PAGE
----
The regulatory activity of these new agencies has led every president since Nixon to establish accountability procedures aimed at understanding regulatory impacts before new regulations are issued.  Since 1981, presidential executive orders have not only required agencies to conduct analysis to demonstrate proposals pass a benefit-cost test, but they have authorized the Office of Information and Regulatory Affairs within the executive office of the president to ensure regulations and their supporting analysis meet established principles.

Today, with concern over regulatory impacts rising, proposals for regulatory reform are gaining traction.  Legislation has already been introduced in the 114th Congress aimed at altering regulatory procedures and analytical requirements.  The APA has not been substantively amended in almost 70 years, and Congress may consider legislation to require earlier public consultation, more experimentation, and a greater role for both the courts and congress.  They may also clarify the decision criteria agencies use to develop regulations, perhaps by codifying existing executive order requirements. They also may want to provide incentives for better ex-post evaluation of regulatory outcomes, perhaps by establishing a third-party entity to evaluate existing regulations.

Like the bipartisan, inter-branch regulatory reform efforts of the 1970s and 1980s, which brought about unexpected innovation, higher quality and lower prices in previously regulated industries, reforms today could spur economic growth and improve the welfare of American families, workers and entrepreneurs.”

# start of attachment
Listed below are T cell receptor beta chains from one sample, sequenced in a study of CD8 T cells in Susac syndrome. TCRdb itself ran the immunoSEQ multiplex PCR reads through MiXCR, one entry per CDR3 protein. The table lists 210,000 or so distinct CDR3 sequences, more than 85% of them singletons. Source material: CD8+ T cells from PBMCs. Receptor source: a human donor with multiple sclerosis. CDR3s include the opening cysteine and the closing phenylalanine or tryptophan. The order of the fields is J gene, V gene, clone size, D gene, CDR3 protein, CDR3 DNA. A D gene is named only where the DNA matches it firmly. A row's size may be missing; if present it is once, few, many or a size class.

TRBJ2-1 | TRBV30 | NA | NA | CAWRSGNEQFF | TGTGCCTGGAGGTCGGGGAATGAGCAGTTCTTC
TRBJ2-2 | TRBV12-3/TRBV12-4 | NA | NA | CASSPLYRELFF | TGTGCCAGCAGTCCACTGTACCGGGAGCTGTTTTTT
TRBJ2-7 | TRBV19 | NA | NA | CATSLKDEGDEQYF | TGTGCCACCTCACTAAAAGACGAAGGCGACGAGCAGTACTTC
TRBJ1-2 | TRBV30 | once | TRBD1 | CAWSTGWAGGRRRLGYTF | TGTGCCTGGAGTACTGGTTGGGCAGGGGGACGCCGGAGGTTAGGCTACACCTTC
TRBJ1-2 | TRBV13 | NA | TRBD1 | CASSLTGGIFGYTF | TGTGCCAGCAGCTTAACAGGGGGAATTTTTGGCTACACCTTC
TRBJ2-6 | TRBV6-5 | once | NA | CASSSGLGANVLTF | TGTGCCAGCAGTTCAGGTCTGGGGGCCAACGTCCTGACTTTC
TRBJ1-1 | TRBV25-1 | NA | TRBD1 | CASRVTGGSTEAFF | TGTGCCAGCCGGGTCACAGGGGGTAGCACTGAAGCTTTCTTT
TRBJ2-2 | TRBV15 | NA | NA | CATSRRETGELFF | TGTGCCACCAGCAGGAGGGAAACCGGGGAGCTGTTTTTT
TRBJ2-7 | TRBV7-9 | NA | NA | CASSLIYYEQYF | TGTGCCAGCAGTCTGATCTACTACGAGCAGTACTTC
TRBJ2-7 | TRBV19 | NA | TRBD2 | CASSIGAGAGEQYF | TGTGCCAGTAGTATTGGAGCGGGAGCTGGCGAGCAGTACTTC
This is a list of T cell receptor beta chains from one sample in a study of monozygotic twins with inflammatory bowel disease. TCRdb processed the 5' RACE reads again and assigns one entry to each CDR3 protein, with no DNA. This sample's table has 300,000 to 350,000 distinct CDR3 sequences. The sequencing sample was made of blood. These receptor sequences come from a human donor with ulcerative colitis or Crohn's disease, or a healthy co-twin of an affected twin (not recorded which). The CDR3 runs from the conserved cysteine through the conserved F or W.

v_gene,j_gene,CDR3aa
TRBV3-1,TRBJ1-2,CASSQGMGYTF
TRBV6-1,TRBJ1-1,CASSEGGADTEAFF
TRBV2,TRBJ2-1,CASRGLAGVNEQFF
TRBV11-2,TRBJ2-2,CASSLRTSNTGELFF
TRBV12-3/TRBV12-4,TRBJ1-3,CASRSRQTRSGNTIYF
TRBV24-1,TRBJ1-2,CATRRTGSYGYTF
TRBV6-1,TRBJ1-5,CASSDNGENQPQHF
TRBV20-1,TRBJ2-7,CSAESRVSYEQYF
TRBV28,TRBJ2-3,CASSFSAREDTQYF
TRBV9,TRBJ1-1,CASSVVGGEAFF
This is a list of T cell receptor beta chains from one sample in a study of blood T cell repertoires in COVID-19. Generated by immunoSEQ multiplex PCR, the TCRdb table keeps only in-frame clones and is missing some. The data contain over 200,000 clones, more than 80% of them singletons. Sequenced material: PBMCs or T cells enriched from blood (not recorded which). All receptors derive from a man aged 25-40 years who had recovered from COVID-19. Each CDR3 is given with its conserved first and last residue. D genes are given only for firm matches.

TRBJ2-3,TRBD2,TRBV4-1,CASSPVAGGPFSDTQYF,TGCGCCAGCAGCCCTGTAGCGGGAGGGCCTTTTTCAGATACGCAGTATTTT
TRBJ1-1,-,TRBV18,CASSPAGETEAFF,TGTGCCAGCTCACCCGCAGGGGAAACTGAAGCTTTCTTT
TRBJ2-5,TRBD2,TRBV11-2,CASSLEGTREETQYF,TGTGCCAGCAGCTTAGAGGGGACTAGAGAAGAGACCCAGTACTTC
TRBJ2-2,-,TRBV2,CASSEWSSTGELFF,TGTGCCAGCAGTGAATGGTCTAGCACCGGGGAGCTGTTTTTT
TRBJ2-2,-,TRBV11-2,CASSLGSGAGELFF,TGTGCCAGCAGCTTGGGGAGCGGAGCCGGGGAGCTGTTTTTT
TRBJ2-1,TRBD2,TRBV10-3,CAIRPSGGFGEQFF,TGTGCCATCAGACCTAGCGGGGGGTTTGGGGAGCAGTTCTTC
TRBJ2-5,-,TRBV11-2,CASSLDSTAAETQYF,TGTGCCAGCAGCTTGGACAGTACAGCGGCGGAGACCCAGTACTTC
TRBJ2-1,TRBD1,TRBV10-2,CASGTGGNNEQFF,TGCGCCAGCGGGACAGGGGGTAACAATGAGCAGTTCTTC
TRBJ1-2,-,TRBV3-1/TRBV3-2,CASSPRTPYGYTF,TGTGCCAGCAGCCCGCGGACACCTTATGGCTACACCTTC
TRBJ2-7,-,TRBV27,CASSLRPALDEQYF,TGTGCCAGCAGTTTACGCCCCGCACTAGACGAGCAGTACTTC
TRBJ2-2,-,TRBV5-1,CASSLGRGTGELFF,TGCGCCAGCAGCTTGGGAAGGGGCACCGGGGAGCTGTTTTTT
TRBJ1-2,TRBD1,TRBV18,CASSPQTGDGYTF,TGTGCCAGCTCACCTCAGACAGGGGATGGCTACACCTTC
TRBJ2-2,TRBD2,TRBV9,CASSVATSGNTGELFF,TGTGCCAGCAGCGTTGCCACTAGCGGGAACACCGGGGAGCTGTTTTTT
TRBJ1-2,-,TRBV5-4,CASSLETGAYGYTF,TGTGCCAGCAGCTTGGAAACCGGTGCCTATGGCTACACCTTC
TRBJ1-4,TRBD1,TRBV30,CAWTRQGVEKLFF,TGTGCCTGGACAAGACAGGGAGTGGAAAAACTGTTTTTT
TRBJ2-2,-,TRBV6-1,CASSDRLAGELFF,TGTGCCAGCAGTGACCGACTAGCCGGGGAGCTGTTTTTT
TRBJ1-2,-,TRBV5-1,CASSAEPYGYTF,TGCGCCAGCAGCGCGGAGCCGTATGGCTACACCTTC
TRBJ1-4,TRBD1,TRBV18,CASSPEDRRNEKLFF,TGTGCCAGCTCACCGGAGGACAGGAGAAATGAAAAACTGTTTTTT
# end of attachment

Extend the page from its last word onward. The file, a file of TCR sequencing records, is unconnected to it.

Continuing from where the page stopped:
Susan E. Dudley is Director of the George Washington University Regulatory Studies Center and Distinguished Professor of Practice in the Trachtenberg School of Public Policy and Public Administration.

This blog is based on a working paper, “Improving Regulatory Accountability: Lessons from the Past and Prospects for the Future,” available here and forthcoming in 65 Case Western Reserve Law Review (2015)

This Week in the Utah Business Report

Friday, February 20th, 2015

In case you missed one or more of the Salt Lake Chamber’s Utah Business Reports on KSL NewsRadio, here is a recap of what we talked about this week.

For the full recorded reports from this week and weeks past, visit KSL NewsRadio online. Remember to tune in between 12:30 and 1 p.m. to KSL NewsRadio every week day on 102.7 FM or 1160 AM. If your business is doing something great, let us know and we may feature it on the Utah Business Report.

If you operate a grocery or convenience store, chances are your success is measured by the same thing: profit. Every dollar saved in energy costs goes straight to your bottom line, increasing your profit margin.

According to ESource, 75 percent of energy consumed in convenience and grocery stores is attributed to lighting and refrigeration.  By upgrading to LED lighting in refrigerated cases, you can reduce refrigerated lighting costs by up to 50 percent. Because LED lighting does not generate much heat, it also helps to reduce compressor runtimes in refrigerated cases, saving even more electricity.

Rocky Mountain Power’s wattsmart Business program makes saving energy easy by providing cash incentives to cover part of the project cost for energy-efficient equipment upgrades. Visit wattsmart.com to get started.

As soon as the award winning: Ski Experience Exhibit wrapped up, Alf Engen Ski Museum began collaborating with JDHgroup on their next interactive exhibit. Their objective is to update otherwise aging exhibits and bring them into the digital age, offering a more dynamic experience to entice new and returning visitors to the museum.